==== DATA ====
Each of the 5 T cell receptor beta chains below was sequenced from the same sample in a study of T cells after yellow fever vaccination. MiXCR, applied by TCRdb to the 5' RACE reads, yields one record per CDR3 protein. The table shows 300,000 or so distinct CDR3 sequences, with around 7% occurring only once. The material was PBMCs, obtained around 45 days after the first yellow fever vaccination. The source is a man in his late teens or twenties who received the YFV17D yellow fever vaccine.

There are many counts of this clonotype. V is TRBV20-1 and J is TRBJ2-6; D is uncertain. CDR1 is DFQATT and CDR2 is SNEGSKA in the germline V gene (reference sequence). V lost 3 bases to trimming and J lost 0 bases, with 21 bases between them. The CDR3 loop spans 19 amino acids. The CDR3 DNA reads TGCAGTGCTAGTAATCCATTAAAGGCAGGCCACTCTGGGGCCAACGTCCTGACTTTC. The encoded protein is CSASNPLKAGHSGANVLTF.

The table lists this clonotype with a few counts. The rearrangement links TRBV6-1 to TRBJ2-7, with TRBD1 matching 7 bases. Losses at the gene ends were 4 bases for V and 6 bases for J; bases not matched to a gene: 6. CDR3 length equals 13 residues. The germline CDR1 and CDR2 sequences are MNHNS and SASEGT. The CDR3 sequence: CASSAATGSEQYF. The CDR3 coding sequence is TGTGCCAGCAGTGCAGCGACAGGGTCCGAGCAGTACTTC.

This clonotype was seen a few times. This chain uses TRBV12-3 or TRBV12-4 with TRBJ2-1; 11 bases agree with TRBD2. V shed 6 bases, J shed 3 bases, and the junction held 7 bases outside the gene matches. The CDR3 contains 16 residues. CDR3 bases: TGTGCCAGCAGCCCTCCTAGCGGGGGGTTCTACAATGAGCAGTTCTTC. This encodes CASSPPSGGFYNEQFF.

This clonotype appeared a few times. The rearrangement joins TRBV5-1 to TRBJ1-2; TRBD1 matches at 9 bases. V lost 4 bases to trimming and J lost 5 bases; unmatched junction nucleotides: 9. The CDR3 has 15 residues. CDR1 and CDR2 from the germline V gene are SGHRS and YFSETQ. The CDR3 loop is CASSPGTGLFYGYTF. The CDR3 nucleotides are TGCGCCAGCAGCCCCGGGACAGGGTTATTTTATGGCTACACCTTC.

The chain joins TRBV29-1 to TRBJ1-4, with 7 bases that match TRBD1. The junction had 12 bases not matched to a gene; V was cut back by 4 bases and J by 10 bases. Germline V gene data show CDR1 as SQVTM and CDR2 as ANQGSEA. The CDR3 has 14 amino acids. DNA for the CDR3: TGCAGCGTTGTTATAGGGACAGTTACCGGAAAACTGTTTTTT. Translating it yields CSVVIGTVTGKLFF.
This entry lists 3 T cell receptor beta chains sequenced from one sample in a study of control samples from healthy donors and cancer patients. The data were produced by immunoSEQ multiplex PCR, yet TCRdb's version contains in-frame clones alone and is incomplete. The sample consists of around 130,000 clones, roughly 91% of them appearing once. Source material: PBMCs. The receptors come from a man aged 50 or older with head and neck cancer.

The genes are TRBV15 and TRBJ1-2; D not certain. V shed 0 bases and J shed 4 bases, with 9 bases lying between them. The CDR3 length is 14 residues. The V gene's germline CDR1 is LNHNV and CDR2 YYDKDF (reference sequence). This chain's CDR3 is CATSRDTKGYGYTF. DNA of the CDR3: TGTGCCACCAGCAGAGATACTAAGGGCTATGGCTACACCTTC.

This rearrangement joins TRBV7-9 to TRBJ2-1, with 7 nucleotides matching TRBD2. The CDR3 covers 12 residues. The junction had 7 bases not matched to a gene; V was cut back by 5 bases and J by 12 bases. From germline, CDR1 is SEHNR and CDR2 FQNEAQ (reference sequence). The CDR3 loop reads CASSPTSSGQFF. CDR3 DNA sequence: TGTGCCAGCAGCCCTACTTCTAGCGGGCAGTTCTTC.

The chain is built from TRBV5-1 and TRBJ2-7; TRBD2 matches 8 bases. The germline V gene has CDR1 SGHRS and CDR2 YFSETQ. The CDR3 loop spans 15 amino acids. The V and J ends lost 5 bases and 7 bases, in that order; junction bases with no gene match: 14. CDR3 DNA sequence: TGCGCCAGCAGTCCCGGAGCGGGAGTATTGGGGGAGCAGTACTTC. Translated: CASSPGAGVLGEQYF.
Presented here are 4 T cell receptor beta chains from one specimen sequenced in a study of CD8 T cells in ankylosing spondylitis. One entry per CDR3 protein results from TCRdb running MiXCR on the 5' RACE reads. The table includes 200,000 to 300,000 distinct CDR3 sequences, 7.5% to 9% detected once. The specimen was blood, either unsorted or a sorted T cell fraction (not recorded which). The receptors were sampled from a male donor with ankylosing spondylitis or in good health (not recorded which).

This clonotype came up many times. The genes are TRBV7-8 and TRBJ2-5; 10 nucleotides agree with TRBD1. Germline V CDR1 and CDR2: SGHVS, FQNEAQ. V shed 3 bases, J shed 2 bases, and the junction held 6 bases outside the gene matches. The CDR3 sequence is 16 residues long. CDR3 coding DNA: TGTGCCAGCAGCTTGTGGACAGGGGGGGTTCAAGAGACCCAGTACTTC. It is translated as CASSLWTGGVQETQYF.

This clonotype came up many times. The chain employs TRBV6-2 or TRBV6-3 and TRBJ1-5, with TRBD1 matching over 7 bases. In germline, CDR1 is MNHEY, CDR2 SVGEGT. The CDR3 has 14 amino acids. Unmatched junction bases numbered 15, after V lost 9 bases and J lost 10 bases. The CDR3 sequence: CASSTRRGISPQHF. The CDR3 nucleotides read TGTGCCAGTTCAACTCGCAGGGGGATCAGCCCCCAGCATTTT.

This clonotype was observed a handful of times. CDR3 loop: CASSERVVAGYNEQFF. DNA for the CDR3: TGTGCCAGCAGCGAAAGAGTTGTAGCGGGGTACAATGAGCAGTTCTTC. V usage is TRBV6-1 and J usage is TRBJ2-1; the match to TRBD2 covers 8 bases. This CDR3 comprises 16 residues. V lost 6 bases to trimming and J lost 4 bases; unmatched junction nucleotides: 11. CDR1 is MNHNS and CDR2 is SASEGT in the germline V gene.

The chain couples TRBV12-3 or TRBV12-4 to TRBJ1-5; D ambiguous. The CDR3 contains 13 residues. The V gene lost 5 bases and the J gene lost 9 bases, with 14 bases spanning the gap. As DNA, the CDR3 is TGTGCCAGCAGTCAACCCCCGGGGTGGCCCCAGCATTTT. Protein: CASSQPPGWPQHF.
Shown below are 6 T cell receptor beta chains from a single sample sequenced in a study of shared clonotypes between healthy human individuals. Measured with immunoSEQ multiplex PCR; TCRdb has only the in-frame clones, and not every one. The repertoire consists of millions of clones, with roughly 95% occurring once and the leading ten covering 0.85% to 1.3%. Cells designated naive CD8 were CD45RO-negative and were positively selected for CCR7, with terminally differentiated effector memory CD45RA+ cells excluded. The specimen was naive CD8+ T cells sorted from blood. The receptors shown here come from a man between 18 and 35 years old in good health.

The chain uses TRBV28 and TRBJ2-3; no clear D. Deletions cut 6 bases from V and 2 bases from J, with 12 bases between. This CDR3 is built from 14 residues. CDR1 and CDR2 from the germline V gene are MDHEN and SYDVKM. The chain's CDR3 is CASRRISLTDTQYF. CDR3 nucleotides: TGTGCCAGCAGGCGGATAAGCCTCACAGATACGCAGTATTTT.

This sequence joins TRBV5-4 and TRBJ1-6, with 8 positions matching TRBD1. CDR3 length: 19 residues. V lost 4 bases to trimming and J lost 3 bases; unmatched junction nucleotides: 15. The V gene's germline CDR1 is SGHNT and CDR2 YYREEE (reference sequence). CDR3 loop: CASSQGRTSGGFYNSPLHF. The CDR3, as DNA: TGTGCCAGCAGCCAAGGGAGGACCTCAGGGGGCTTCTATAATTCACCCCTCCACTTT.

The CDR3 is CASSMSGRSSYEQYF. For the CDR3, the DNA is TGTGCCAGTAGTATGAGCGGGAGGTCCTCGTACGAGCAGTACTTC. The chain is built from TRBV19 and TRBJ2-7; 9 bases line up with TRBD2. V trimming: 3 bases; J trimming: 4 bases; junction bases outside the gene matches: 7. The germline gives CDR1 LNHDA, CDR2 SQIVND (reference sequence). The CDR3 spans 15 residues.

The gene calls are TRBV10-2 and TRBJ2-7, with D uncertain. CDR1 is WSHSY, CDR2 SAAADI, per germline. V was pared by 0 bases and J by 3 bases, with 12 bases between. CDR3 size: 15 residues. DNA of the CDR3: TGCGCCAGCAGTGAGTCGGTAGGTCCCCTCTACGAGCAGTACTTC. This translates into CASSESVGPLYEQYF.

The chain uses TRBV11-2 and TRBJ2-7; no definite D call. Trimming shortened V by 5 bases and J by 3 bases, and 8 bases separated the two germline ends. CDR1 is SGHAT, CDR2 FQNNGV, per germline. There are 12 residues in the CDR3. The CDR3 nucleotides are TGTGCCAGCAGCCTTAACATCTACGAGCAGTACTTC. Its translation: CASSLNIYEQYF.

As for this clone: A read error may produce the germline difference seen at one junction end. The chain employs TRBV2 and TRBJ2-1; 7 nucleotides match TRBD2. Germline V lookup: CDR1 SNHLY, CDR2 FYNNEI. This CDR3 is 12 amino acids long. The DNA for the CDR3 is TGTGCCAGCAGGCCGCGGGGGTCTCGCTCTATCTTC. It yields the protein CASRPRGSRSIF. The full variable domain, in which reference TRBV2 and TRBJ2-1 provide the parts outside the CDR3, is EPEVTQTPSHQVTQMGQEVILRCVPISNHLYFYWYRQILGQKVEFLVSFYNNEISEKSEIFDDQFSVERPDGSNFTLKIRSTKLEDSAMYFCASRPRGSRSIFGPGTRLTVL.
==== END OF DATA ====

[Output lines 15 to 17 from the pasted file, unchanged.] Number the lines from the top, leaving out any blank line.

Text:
The chain couples TRBV12-3 or TRBV12-4 to TRBJ1-5; D ambiguous. The CDR3 contains 13 residues. The V gene lost 5 bases and the J gene lost 9 bases, with 14 bases spanning the gap. As DNA, the CDR3 is TGTGCCAGCAGTCAACCCCCGGGGTGGCCCCAGCATTTT. Protein: CASSQPPGWPQHF.
Shown below are 6 T cell receptor beta chains from a single sample sequenced in a study of shared clonotypes between healthy human individuals. Measured with immunoSEQ multiplex PCR; TCRdb has only the in-frame clones, and not every one. The repertoire consists of millions of clones, with roughly 95% occurring once and the leading ten covering 0.85% to 1.3%. Cells designated naive CD8 were CD45RO-negative and were positively selected for CCR7, with terminally differentiated effector memory CD45RA+ cells excluded. The specimen was naive CD8+ T cells sorted from blood. The receptors shown here come from a man between 18 and 35 years old in good health.

The chain uses TRBV28 and TRBJ2-3; no clear D. Deletions cut 6 bases from V and 2 bases from J, with 12 bases between. This CDR3 is built from 14 residues. CDR1 and CDR2 from the germline V gene are MDHEN and SYDVKM. The chain's CDR3 is CASRRISLTDTQYF. CDR3 nucleotides: TGTGCCAGCAGGCGGATAAGCCTCACAGATACGCAGTATTTT.